Another trial conducted in 2015 included five varieties, ranging from MRMS to SVS and a range of disease levels i.e. nil disease (full sprayed treatment), very low disease, low disease, medium disease and high disease levels.  The yield response of the different varieties at different disease levels are displayed in Fig. 1.

Figure 1. Yield response of wheat varieties to different levels of yellow spot in 2015

Figure 1. Yield response of wheat varieties to different levels of yellow spot in 2015

No significant differences were observed between any of the treatments in the varieties Stampede (MRMS), Bounty (MS) and EGA Gregory (S), with very little yield loss observed across treatments. The nil disease treatment yielded significantly higher than the high disease treatment in Viking (MSS), with no significant differences between the diseased treatments.  The biggest yield loss was observed in Phantom (SVS), with a 25.9% yield increase in the nil disease over the high disease treatment. The high disease treatments only delivered a moderate epidemic.

Similar results were observed in the variety Bounty (MS) in 2016 under heavier epidemics with no significant difference in yield between any of the treatments and very little yield loss.  Variable results were obtained in the varieties Suntop (MSS), Wallup (S) and EGA Gregory (S) where the nil disease treatments yielded significantly better than some of the diseased treatments, but not all of them (Fig. 2).  The high disease treatment of EGA Gregory suffered a yield loss of 13.2% when compared to the nil disease, higher than yield loss measured in the varieties Suntop (9.5%) and Wallup (9.3%).  A significant yield advantage of 22.5% was evident in Scout (SVS) and 18.2% in Phantom (VS) when comparing the nil disease and high disease treatments.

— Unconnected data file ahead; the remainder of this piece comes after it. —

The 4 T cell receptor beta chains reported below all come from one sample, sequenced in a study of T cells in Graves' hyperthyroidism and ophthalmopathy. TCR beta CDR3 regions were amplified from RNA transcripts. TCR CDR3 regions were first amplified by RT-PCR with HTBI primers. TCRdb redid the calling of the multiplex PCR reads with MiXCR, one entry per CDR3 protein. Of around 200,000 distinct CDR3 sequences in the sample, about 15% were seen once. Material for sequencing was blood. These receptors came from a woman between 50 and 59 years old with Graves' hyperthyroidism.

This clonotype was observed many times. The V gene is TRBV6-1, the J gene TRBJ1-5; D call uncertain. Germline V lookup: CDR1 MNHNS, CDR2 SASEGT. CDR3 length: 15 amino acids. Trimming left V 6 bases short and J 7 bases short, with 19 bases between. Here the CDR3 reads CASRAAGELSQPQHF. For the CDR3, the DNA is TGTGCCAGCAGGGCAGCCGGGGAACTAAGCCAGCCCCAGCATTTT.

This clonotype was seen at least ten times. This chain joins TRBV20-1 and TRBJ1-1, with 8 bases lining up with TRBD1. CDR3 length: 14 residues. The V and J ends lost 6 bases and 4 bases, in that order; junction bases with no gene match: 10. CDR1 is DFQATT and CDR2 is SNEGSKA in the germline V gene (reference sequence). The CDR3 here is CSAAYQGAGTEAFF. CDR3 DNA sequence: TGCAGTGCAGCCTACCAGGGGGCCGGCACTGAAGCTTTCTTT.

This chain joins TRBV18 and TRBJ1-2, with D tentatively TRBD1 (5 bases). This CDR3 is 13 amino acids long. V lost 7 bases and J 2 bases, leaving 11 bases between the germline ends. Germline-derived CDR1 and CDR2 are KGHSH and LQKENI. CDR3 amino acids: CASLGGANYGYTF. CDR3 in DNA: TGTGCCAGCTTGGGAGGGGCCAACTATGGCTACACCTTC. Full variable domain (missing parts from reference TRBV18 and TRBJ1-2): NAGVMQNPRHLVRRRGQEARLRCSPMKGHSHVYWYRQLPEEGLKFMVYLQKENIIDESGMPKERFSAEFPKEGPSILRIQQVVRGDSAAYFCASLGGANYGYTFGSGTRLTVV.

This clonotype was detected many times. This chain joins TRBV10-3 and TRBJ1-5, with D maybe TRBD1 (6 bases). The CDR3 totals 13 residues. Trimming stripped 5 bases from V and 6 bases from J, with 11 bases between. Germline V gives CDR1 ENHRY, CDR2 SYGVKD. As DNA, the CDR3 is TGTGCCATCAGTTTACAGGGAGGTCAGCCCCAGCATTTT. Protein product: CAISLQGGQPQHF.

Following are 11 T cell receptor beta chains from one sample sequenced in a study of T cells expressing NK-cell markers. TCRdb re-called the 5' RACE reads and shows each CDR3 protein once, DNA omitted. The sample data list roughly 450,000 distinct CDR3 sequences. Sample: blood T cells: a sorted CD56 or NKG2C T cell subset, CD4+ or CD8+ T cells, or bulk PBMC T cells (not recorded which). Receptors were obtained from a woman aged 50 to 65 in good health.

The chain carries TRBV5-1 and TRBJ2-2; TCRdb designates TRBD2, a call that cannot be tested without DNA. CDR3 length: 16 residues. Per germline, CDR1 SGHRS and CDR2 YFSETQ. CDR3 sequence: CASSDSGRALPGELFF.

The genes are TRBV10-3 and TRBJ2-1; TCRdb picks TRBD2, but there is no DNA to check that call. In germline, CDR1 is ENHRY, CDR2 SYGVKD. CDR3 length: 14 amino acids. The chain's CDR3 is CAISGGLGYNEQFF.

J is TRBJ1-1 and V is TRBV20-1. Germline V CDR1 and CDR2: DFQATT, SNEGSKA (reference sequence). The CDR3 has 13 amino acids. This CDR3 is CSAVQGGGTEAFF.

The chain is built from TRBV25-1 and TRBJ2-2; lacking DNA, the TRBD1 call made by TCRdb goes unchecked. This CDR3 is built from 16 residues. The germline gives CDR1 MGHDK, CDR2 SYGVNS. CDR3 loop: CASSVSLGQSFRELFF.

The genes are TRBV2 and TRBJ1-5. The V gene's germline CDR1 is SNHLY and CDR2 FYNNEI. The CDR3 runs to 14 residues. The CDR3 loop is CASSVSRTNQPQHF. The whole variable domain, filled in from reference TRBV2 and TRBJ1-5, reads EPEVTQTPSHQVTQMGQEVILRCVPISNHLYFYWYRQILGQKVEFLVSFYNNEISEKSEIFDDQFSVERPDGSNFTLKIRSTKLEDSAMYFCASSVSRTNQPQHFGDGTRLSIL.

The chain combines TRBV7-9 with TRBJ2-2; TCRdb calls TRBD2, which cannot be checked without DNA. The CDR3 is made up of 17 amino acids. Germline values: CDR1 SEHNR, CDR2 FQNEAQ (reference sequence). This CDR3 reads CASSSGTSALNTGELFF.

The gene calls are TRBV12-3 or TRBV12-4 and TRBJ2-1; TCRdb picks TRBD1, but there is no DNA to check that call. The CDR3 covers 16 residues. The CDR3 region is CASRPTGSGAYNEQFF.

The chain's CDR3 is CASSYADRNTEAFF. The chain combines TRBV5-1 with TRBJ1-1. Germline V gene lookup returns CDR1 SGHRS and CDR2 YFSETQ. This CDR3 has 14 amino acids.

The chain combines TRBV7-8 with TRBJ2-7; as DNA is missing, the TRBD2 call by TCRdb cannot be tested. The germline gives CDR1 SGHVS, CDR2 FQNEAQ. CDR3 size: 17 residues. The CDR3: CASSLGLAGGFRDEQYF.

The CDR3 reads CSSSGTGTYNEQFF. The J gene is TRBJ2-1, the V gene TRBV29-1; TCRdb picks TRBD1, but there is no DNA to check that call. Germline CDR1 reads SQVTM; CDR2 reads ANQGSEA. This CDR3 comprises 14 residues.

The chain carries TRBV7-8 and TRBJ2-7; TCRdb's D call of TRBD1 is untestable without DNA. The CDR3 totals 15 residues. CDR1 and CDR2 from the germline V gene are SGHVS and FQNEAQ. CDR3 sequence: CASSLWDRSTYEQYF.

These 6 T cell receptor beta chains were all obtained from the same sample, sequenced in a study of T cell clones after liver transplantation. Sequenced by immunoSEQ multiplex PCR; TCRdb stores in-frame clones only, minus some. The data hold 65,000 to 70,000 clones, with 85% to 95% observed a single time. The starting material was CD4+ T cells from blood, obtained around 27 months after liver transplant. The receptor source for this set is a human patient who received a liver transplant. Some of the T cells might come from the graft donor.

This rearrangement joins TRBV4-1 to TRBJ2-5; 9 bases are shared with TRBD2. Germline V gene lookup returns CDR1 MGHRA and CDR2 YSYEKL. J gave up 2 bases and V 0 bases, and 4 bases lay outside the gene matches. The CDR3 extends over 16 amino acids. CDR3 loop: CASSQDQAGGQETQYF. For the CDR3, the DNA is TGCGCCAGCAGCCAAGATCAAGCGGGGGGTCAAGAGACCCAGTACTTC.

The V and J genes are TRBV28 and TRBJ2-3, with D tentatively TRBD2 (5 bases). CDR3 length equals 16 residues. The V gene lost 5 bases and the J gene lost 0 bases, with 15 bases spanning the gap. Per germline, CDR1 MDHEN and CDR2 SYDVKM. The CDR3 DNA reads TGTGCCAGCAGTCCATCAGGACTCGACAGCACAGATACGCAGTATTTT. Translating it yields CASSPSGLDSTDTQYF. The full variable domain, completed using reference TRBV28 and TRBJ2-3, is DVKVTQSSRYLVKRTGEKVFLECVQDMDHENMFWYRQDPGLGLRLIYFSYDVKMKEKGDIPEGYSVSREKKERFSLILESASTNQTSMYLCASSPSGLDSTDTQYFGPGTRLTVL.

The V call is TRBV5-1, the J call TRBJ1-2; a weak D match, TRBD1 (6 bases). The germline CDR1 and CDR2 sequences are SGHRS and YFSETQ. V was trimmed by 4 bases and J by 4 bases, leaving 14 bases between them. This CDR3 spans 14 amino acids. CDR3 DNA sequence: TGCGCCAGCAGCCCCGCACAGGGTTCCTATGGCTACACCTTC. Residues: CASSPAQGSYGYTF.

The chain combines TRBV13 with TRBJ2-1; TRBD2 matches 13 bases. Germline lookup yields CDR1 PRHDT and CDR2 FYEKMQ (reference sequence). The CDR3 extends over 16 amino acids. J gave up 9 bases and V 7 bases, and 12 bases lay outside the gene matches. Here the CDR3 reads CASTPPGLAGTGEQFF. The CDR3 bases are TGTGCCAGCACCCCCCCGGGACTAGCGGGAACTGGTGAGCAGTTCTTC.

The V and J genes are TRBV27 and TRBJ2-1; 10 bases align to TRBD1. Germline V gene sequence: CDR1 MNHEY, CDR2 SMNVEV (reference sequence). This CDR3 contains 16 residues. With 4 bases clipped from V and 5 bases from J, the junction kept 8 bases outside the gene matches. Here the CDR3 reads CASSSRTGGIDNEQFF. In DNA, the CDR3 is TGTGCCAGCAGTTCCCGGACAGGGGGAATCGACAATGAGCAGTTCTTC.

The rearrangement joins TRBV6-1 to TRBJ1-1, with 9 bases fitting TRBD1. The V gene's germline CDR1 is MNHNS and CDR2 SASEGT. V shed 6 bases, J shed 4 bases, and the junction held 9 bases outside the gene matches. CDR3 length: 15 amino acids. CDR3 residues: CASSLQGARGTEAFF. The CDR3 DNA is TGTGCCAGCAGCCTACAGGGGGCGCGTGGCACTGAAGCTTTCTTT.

Figure 2. Yield response of wheat varieties to different levels of yellow spot in 2016

Figure 2. Yield response of wheat varieties to different levels of yellow spot in 2016

Implications

Results obtained varied between varieties and seasons.  Over the three years, varieties with higher levels of resistance to yellow spot were less impacted by the disease, whereas bigger yield loss occurred in varieties rated as S or worse.  Variable results were obtained across years in EGA Gregory and could possibly be attributed to differences in disease pressure, environment and the maturity of the variety.  It was noted by Rees & Platz (1989) that disease levels on later maturing varieties were generally lower than on earlier varieties at any given time.

Yield losses of approximately 20% were observed under moderate disease pressure in varieties rated S to VS with Phantom ranging between 18.2% in 2016 and 25.9% in 2015 whereas yield loss in Kidman was 23.1% in 2014 and 22.5% in Scout in 2016.

In looking at the economics of fungicide application (Table 1) for the control of yellow spot, it is evident that fungicide application is more profitable in more susceptible varieties. It is however important to note that the differences quoted here were a result of three sprays used in the full spray/nil disease treatment and the same level of control may not be possible with a single fungicide application.  The timing of a single fungicide application will be crucial in minimizing yield loss.  These results support earlier findings that a single fungicide application can be very economical on susceptible varieties in high yielding, high disease pressure years (Colson, 2004).

Table 1. Economics of fungicide application in 2016 yield response trial

Variety

Treatment